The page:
"I glance through them every so often," says freshman Cate Mazzola. "But checking those things aren't part of my daily routine. I usually just delete them." When asked if Simmons gives the Theatrical Society a hard time about their group, McCaughey was quick to deny that rumor.

"That isn't really true," says McCaughey. "We have a fund like any other club, and they give us tools to promote our shows. We can use the copy center, and it is quite easy to post an announcement on the Web site."

So why are students unaware that the school has plays that are performed every semester?

Some students suggest that maybe they do not know there is a theatrical group on campus because Simmons is a sports school and the school's sporting events overshadow programs like those of the Theatrical Society.

However, McCaughey does not find a rival in the Simmons sports teams. "To my knowledge, sports events don't have a big audience either," she says. "There is just a lack of interest on campus. We are all under a certain amount of stress. That and time is another factor that may attribute to the lack of attendance."

But if low attendance is due to a lack of interest, why haven't people noticed the fliers hanging up?

Sara Panaccio, a junior English and Theater Arts double major at Roger Williams University, suggests that students may be unaware because the school is not doing enough to help out.

"I know that Roger Williams may have more of an advantage than Simmons since we actually have a major dedicated to the performance arts, but on our campus, it is virtually impossible to miss the fliers and banners that promote our performances. Our shows are almost always sold out," says Pannacio. "And I go to a huge sports school."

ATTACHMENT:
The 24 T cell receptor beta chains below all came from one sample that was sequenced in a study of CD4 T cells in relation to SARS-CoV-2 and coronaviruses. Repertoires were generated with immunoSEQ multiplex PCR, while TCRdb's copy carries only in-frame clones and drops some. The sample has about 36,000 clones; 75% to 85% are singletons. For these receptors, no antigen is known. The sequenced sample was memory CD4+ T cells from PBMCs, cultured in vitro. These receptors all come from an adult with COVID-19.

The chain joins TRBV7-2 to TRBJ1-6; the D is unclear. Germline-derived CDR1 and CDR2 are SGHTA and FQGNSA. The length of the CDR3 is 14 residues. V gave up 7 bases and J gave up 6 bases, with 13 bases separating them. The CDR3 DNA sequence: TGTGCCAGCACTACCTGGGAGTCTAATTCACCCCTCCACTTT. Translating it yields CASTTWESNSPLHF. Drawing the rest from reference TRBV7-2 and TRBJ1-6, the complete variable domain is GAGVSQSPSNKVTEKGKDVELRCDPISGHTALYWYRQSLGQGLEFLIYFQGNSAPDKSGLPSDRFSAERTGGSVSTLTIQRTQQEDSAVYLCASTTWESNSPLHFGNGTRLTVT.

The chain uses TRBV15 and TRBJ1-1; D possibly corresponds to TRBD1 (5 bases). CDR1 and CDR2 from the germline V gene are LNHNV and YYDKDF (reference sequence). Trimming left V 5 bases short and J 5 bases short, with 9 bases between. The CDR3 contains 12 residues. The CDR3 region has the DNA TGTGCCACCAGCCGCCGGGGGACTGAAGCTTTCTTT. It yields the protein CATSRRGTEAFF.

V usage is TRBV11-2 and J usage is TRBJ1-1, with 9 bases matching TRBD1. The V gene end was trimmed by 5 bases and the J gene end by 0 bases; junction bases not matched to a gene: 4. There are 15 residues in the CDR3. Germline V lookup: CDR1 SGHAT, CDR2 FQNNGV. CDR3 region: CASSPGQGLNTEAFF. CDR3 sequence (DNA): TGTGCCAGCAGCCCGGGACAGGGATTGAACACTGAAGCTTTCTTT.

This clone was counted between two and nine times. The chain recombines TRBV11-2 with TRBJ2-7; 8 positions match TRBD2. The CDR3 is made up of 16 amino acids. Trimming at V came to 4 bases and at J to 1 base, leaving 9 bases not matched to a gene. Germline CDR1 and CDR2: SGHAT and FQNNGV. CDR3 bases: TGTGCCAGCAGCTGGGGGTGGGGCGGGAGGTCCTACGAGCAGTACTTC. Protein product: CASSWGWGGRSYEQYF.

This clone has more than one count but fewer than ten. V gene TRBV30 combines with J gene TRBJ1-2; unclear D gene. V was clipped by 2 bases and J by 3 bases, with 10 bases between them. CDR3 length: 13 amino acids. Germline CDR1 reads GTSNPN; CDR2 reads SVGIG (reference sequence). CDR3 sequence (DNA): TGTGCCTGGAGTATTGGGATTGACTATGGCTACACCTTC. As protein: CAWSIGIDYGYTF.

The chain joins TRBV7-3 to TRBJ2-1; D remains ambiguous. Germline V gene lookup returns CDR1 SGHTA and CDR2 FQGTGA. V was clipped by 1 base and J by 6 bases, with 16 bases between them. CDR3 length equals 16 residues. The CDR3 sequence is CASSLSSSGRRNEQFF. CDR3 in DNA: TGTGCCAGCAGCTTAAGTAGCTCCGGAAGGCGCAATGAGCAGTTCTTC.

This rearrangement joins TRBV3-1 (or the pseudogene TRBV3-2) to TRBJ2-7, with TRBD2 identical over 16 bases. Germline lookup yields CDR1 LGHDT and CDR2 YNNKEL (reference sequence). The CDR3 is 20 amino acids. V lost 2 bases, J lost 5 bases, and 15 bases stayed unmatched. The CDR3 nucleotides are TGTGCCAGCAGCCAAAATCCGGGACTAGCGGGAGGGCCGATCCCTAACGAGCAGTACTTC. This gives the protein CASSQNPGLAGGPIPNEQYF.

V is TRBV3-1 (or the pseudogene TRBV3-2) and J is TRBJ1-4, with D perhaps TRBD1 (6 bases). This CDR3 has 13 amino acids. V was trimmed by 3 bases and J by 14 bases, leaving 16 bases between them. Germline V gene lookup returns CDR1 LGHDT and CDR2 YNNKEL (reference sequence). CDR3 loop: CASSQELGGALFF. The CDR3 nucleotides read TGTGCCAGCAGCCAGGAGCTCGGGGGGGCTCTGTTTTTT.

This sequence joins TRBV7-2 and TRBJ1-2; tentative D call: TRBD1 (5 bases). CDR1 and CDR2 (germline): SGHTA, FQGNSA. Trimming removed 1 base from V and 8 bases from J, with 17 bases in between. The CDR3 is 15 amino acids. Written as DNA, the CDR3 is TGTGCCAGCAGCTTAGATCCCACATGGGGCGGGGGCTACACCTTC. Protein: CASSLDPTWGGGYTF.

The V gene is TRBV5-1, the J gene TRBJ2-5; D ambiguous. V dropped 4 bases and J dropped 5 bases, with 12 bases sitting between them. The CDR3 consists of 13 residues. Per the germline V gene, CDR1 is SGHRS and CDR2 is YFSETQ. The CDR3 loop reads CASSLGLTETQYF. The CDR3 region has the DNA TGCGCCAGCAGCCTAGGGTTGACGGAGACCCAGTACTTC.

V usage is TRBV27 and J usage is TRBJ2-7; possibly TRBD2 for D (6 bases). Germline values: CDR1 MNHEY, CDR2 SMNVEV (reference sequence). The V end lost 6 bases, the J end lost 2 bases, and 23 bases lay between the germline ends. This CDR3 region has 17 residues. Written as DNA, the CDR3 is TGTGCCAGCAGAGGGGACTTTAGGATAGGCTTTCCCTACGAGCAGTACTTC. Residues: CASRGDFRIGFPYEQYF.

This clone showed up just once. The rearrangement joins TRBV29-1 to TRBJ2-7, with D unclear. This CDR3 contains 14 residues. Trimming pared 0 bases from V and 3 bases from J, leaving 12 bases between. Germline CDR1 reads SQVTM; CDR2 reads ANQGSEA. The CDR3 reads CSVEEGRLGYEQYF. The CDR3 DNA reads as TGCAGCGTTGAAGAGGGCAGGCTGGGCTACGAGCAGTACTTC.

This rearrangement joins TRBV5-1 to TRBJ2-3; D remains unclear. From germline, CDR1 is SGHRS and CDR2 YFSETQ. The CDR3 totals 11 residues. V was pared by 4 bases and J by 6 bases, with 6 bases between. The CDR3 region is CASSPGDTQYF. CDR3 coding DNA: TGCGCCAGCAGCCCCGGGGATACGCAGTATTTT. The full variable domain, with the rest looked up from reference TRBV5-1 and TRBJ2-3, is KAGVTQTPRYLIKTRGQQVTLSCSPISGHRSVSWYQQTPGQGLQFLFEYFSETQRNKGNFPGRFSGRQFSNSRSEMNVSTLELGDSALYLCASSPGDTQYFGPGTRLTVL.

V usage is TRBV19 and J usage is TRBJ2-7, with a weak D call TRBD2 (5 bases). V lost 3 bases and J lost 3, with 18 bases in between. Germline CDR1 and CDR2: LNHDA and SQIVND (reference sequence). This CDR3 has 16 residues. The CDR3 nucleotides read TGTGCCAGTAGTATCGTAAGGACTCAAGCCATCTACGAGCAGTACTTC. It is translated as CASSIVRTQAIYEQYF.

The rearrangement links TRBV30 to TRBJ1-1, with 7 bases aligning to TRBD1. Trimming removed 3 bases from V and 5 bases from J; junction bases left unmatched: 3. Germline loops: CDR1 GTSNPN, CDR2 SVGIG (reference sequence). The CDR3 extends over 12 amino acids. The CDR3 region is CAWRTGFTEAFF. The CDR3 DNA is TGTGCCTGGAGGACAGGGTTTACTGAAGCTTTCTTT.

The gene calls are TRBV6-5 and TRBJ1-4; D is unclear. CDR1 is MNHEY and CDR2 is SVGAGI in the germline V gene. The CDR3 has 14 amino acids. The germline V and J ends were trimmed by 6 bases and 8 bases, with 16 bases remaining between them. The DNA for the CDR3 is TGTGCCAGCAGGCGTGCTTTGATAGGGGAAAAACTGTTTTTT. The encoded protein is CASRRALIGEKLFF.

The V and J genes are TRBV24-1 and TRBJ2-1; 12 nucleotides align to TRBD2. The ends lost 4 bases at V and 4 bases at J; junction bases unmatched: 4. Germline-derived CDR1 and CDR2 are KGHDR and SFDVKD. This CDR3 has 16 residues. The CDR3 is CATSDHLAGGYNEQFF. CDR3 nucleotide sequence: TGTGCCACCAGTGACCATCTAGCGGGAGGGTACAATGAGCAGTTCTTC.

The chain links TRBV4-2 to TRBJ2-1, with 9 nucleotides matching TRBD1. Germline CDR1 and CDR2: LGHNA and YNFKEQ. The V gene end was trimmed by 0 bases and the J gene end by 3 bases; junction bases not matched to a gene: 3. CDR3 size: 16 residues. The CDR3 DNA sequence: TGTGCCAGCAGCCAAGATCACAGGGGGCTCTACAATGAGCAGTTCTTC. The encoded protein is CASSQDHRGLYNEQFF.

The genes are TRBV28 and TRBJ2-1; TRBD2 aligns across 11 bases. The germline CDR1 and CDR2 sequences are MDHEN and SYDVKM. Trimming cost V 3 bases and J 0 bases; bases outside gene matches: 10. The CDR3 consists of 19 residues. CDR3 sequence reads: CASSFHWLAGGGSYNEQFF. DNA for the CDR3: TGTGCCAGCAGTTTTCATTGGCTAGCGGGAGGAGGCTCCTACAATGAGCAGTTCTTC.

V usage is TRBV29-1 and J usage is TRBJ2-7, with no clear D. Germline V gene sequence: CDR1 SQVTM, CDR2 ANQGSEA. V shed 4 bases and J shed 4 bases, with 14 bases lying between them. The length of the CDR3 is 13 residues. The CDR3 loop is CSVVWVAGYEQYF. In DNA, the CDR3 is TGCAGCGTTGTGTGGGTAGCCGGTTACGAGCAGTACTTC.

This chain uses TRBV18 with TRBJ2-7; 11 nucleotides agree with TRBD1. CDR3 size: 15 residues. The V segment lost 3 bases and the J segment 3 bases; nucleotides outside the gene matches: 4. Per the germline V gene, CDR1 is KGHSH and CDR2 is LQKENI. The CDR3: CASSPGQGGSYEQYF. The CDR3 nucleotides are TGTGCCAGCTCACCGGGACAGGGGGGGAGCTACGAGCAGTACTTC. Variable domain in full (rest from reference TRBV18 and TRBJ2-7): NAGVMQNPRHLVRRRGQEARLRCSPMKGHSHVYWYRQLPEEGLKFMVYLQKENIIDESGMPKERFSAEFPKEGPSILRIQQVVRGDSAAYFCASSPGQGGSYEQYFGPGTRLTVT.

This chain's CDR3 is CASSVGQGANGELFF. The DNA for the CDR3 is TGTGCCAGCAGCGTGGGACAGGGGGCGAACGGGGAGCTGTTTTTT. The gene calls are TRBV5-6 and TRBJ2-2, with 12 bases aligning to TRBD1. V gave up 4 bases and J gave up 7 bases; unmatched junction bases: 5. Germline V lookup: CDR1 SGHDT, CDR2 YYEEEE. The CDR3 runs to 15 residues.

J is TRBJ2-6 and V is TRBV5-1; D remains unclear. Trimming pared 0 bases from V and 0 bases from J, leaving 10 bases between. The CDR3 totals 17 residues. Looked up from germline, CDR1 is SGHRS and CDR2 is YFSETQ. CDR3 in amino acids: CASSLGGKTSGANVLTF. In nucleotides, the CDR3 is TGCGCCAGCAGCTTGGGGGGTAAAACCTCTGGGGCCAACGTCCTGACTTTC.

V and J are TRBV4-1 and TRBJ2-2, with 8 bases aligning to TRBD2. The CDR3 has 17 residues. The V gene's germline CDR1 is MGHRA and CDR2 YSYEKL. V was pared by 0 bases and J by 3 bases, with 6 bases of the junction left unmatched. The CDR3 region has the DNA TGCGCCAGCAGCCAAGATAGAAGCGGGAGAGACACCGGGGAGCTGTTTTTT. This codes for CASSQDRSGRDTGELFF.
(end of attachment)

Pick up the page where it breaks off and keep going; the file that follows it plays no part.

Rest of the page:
At Roger Williams, students can rely on the school to spread the word about the promotions of the theatrical performances. The only thing students have to do is design the flier itself. They can then bring their designs to the student activities center, fill out a request, and then everything is out of their hands.

Once the student activities center has the request, it makes hundreds of fliers, a few movie-sized posters, and a giant banner, which are hung in all the school's academic buildings, its dormitory common rooms, and the dining hall.

On top of this, some students take fliers into the town of Bristol, Rhode Island, and post them in store windows. And the theatre department dips into its funds to put an advertisement in the town's newspaper.

"I feel like that helps a lot," says Lucine Kotzien, a freshman at Roger Williams University. "We usually have a lot of people in the audience that have no connection to any of the actors in the play at all."

If Simmons did that, a burden would be lifted off the Theatrical Society. Ever since the fire in Alumnae Hall that resulted in the destruction of its home stage, the Theatrical Society has had many stresses with looking for rehearsal and performance spaces, as well as looking for places to store costumes and props, say society members.

"I feel like if we had a home stage to rehearse and perform on, then we would be able to focus more on promoting our shows," says freshman Evie Ladd. "Right now it seems like we're juggling everything. Even if it is a student run club, a little more support from the community would be nice — after all, we're only students."

Under these circumstances, it is difficult to pin down precisely why audience turn-out is so low at Simmons, but the outlook for the future does not appear to be good.

"I don't know. I've never really been into seeing plays. I don't think I know many people, if any at all, that like to go to plays," says junior Jennifer Kowaloff. "I think movies are much more exciting."